The causes and effects of minorities' mistrust of science and research are many, observers say. They extend beyond such obvious examples as Tuskegee and could have repercussions well into the future.

For example, even today, there are claims that scientific evidence exists to back up theories that intelligence has a genetic basis. "You have to look at how people perceive minorities," offers Smith. "Take The Bell Curve [R. Herrnstein, C. Murray, New York, Free Press, 1994], that talks about intelligence, mainly of African Americans, and [that] it's lower. We're inferior. You have scientists or even educators saying this."

The Bell Curve's authors, Richard Herrnstein of Harvard University and Charles Murray of the American Enterprise Institute, used studies that connect genetic traits and social behavior. Their controversial conclusion was that many welfare programs do not work because they don't address differences in intellectual ability between social groups. Herrnstein and Murray were sharply criticized for drawing links among welfare policy, intelligence, and genetics, but they insisted that their conclusions were scientific.

Smith continues, extrapolating from the book's arguments: "I would be mistrustful of going to someone who would automatically assume that because of the color of my skin, I'm inferior and shouldn't receive the best medical care."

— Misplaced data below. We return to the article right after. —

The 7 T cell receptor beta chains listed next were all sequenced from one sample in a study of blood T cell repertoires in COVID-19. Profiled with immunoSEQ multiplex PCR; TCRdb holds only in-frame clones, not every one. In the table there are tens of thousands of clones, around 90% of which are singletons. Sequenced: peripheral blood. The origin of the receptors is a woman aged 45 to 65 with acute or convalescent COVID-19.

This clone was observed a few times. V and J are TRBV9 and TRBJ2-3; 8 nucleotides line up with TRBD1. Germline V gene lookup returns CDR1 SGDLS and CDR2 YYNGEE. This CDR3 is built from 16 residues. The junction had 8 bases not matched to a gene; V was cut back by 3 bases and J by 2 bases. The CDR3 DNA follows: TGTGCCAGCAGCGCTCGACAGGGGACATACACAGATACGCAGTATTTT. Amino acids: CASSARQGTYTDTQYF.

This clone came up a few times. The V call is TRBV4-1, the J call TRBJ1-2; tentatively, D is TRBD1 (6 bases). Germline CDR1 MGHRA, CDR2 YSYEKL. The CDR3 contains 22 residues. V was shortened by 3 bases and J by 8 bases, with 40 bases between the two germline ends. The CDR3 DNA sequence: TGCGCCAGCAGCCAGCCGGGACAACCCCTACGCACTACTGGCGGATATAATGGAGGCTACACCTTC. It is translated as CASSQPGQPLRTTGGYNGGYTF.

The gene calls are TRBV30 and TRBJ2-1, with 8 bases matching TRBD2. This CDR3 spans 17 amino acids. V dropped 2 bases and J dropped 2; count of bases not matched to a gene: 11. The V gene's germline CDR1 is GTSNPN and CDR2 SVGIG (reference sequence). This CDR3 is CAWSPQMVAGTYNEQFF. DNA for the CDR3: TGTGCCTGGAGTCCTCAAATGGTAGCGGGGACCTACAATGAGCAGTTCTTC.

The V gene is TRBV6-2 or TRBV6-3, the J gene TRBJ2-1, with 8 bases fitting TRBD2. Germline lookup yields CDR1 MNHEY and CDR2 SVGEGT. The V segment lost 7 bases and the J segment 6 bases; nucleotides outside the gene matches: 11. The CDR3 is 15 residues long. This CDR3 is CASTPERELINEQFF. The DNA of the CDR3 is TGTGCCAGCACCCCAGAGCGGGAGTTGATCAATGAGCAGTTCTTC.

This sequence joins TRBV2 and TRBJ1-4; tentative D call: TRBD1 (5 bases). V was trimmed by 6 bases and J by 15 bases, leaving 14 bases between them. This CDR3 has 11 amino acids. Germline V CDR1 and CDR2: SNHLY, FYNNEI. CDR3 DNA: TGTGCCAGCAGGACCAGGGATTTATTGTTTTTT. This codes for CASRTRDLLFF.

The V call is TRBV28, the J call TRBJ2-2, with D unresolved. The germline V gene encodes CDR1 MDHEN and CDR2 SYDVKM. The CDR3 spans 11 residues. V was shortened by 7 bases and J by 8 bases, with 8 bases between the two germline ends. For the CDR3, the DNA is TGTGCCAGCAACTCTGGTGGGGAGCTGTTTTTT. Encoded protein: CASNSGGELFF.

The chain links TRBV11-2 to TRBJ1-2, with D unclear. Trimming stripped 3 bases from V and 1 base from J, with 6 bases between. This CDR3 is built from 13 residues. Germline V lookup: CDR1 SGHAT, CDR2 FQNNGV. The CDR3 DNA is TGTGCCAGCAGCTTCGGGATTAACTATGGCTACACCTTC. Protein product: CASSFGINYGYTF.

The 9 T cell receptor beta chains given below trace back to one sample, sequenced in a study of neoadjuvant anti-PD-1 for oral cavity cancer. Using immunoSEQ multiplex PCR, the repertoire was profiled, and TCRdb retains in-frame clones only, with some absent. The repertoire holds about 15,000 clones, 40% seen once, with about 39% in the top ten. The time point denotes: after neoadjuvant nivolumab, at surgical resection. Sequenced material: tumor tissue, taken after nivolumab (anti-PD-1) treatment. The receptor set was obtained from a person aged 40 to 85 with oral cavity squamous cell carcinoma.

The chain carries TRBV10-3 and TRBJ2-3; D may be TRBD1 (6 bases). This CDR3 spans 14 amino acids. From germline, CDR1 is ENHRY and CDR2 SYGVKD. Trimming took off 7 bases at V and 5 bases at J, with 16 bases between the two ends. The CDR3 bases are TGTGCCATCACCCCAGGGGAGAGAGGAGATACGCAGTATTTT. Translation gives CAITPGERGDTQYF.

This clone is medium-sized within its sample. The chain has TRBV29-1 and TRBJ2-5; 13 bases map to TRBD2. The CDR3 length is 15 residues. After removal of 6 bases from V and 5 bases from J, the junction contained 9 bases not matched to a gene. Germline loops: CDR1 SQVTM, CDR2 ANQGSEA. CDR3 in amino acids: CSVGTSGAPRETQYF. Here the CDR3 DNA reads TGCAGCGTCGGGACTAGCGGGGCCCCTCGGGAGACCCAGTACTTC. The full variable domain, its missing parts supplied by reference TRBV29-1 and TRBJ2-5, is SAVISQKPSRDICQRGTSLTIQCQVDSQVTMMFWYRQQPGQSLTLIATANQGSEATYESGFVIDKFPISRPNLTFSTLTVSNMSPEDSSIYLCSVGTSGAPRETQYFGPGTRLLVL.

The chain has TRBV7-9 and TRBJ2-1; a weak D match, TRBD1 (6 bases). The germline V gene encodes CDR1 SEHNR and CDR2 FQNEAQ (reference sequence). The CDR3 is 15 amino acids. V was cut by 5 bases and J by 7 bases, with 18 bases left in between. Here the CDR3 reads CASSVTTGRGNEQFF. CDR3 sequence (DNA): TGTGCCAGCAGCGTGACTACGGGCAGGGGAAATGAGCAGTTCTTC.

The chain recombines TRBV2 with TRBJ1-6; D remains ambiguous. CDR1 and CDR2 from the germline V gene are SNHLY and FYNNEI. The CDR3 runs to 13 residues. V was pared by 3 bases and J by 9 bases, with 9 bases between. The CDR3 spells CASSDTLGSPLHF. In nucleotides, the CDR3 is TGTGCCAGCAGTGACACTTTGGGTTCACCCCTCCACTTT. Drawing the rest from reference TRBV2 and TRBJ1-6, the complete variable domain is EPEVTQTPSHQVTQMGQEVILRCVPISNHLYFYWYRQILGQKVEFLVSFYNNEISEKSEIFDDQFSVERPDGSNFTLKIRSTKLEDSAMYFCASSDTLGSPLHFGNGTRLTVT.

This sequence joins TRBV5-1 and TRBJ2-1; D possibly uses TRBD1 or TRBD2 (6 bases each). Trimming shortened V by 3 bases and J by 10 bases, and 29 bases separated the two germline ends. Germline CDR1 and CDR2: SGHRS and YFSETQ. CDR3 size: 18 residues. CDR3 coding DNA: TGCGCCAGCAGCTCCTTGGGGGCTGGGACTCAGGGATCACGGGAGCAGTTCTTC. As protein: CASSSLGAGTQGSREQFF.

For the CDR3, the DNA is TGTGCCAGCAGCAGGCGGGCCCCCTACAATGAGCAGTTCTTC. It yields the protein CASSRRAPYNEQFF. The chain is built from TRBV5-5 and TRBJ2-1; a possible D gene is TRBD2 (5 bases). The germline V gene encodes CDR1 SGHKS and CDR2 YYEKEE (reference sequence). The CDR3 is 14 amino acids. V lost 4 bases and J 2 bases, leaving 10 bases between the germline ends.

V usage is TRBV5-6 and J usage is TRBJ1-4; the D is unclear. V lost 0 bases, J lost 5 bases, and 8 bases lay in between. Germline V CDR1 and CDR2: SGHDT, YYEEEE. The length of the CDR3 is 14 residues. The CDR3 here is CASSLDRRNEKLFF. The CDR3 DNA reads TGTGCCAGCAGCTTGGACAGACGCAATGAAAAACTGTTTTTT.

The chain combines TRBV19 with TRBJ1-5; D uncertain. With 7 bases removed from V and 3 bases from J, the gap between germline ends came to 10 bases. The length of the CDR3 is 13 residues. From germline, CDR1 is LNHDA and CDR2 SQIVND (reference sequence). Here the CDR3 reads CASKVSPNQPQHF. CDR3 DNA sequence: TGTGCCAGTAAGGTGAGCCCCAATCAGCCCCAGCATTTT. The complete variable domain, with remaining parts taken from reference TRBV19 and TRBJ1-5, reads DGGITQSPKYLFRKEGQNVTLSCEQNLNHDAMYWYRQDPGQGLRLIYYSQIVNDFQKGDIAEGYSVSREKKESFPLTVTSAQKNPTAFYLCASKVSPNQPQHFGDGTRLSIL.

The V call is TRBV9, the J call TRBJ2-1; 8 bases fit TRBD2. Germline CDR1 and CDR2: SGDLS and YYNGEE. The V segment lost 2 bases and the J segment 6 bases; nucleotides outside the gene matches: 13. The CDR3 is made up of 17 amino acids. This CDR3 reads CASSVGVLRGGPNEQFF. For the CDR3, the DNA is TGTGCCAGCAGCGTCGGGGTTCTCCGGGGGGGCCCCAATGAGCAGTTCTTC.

Allen agrees with Smith, citing some researchers' past claims that black people are genetically inferior, with lower intelligence and moral aptitude. "It may be hard for the general public to appreciate the extent to which these beliefs have taken a toll on people of color, making them less willing to open their ears and eyes to new developments in medicine and science."

PAST MISTAKES: Penn bioethicist Arthur L. Caplan notes there has been historical mistreatment of minority subjects.
Penn bioethicist Caplan is worried about a recent Food and Drug Administration decision allowing some forms of human research in emergency situations without the informed consent of the subject. Because "historically, minority people have been exploited in research," he urges caution in implementing the new regulations so that minorities' mistrust does not spread even more.

'PATRONIZING': Many in activist Zora Kramer Brown’s cancer group mistrust scientists.
The mistrust issue has also been linked to a controversial decision in late January by an NIH panel not to recommend that all women in their 40s undergo mammograms as a safeguard against breast cancer. Instead, the panel advised individual women in that age group to make their own decisions on whether to submit to the procedure. Zora Kramer Brown, chairwoman of the Washington, D.C.-based Breast Cancer Resource Committee-a nonprofit advocacy group for the cause of African American women with breast cancer-contends that research "clearly shows" the benefits of mammograms for women in their 40s. She cites the panel's decision as "evidence why many of the women in my organization distrust scientists."